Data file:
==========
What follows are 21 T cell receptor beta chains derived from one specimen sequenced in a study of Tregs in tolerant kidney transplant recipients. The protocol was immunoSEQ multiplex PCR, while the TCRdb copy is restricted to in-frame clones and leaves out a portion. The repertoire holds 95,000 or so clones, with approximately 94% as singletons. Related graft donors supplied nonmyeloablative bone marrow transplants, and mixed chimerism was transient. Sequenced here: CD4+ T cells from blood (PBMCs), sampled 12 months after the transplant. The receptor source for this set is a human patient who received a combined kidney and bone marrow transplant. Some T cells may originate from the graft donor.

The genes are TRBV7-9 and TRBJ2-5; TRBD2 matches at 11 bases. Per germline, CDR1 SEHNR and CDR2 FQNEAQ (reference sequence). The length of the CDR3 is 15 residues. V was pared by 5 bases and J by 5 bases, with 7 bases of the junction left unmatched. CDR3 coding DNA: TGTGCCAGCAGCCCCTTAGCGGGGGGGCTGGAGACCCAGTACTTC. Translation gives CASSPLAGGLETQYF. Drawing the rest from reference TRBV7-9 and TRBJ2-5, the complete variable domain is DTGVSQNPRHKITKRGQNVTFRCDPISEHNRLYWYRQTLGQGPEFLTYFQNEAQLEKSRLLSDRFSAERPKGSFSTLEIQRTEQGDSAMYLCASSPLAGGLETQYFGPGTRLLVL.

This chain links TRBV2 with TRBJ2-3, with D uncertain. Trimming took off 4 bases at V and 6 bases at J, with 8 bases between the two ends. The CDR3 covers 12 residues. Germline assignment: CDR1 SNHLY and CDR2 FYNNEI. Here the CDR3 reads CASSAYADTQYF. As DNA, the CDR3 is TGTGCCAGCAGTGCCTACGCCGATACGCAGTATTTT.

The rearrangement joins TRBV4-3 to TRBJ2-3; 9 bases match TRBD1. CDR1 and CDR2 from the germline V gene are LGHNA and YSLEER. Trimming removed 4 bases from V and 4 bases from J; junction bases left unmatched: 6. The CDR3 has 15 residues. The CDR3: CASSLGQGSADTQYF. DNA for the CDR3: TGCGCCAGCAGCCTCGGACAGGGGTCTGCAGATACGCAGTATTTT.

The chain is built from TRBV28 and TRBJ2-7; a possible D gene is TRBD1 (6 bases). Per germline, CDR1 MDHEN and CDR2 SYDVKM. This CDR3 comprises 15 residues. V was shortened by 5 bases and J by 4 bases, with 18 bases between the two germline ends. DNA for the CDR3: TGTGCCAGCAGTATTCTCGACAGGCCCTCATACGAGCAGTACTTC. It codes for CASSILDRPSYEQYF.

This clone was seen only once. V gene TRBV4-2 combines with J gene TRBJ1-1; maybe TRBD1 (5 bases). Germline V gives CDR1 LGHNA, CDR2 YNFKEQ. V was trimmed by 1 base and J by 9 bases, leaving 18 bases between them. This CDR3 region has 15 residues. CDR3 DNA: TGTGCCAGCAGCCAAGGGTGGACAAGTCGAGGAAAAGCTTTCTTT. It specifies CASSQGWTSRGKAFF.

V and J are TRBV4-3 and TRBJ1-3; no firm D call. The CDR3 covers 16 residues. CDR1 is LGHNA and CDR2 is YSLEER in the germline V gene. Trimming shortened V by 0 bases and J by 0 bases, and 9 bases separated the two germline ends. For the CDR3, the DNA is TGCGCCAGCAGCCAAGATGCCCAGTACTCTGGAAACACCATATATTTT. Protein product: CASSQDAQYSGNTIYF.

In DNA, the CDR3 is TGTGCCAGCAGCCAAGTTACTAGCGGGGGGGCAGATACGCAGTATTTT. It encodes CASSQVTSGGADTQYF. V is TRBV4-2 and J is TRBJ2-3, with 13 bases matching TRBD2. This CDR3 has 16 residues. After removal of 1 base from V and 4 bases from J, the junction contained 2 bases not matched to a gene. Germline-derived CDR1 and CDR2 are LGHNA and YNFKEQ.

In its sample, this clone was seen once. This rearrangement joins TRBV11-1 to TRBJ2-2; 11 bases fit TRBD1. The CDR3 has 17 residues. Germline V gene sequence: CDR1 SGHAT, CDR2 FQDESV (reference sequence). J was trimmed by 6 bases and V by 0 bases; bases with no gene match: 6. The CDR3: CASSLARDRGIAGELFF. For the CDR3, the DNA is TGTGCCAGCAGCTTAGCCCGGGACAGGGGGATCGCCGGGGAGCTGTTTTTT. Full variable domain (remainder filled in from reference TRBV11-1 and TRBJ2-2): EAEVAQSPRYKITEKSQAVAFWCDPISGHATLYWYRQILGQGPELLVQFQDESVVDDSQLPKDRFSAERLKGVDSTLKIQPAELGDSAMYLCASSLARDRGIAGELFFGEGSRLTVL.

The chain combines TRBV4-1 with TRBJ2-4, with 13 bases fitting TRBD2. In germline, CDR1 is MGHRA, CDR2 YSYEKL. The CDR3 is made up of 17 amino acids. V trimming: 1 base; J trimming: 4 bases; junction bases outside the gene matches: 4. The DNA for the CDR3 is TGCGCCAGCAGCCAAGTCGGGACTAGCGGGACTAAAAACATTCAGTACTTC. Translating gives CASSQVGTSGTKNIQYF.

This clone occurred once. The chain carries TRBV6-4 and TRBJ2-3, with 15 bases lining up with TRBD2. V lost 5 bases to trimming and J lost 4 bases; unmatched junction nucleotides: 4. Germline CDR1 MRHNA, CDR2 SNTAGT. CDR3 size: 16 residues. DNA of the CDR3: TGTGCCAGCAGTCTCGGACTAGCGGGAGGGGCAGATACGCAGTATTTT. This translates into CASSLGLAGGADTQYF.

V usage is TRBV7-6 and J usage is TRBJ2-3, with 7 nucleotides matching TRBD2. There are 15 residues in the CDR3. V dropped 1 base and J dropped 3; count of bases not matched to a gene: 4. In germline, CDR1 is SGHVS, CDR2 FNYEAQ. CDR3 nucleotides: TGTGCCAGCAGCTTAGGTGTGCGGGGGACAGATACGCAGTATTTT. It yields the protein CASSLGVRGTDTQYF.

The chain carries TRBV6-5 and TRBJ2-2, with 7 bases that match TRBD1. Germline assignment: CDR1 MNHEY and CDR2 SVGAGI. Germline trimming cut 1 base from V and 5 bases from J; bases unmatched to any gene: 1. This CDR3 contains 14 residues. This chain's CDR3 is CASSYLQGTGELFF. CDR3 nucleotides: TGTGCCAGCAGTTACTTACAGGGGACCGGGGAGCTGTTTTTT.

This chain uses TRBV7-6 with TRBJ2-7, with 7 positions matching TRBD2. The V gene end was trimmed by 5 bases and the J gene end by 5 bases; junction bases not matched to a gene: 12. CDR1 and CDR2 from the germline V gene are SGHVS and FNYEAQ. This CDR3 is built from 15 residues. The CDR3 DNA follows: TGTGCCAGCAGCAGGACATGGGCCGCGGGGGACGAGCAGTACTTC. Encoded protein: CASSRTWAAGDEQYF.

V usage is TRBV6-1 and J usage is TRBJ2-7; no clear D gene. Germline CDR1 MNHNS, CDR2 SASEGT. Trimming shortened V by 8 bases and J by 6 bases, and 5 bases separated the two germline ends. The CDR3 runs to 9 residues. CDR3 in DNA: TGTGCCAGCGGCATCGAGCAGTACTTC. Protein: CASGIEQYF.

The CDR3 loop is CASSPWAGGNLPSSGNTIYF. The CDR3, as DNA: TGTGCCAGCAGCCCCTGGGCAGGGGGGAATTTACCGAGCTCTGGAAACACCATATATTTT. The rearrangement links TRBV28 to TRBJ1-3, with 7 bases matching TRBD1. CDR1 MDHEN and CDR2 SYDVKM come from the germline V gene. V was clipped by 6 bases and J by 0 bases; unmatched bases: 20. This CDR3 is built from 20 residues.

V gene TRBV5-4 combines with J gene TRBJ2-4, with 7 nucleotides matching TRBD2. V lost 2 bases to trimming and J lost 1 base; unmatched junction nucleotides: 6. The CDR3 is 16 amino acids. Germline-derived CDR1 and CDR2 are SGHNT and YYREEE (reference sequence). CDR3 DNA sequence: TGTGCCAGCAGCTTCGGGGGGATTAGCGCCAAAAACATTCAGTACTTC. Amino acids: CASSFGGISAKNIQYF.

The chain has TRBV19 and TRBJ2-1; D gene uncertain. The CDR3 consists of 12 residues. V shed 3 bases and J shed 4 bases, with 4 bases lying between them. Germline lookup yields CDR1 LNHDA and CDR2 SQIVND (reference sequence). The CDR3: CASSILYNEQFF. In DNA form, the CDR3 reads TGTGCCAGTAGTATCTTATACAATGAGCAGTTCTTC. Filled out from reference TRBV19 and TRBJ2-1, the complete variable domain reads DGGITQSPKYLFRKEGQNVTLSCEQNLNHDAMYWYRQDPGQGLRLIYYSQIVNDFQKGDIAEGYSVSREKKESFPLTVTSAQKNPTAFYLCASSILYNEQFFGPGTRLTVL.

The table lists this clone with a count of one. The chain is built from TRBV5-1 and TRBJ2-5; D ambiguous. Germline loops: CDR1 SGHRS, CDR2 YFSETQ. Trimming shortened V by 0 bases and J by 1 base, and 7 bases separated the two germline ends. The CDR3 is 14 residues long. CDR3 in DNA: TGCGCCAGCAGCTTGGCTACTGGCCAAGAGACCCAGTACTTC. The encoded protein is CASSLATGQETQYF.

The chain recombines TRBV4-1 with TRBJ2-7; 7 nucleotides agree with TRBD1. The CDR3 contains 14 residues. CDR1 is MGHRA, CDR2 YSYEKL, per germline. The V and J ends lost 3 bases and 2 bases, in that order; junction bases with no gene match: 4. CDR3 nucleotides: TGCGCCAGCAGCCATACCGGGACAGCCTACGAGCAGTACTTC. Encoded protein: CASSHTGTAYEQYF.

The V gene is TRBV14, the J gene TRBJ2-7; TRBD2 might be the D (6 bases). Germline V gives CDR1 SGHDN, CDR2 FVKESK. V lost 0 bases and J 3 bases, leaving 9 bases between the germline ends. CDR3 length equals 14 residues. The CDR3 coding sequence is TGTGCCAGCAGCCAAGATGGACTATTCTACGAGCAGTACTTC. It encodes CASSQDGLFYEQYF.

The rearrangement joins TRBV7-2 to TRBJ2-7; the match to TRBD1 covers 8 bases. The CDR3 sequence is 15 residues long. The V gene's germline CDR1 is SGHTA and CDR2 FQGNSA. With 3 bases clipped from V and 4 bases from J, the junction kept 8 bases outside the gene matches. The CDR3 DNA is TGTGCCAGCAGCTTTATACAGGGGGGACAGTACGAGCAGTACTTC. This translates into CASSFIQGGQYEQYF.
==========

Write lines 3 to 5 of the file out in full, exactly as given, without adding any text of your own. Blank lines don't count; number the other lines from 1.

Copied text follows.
This chain links TRBV2 with TRBJ2-3, with D uncertain. Trimming took off 4 bases at V and 6 bases at J, with 8 bases between the two ends. The CDR3 covers 12 residues. Germline assignment: CDR1 SNHLY and CDR2 FYNNEI. Here the CDR3 reads CASSAYADTQYF. As DNA, the CDR3 is TGTGCCAGCAGTGCCTACGCCGATACGCAGTATTTT.

The rearrangement joins TRBV4-3 to TRBJ2-3; 9 bases match TRBD1. CDR1 and CDR2 from the germline V gene are LGHNA and YSLEER. Trimming removed 4 bases from V and 4 bases from J; junction bases left unmatched: 6. The CDR3 has 15 residues. The CDR3: CASSLGQGSADTQYF. DNA for the CDR3: TGCGCCAGCAGCCTCGGACAGGGGTCTGCAGATACGCAGTATTTT.

The chain is built from TRBV28 and TRBJ2-7; a possible D gene is TRBD1 (6 bases). Per germline, CDR1 MDHEN and CDR2 SYDVKM. This CDR3 comprises 15 residues. V was shortened by 5 bases and J by 4 bases, with 18 bases between the two germline ends. DNA for the CDR3: TGTGCCAGCAGTATTCTCGACAGGCCCTCATACGAGCAGTACTTC. It codes for CASSILDRPSYEQYF.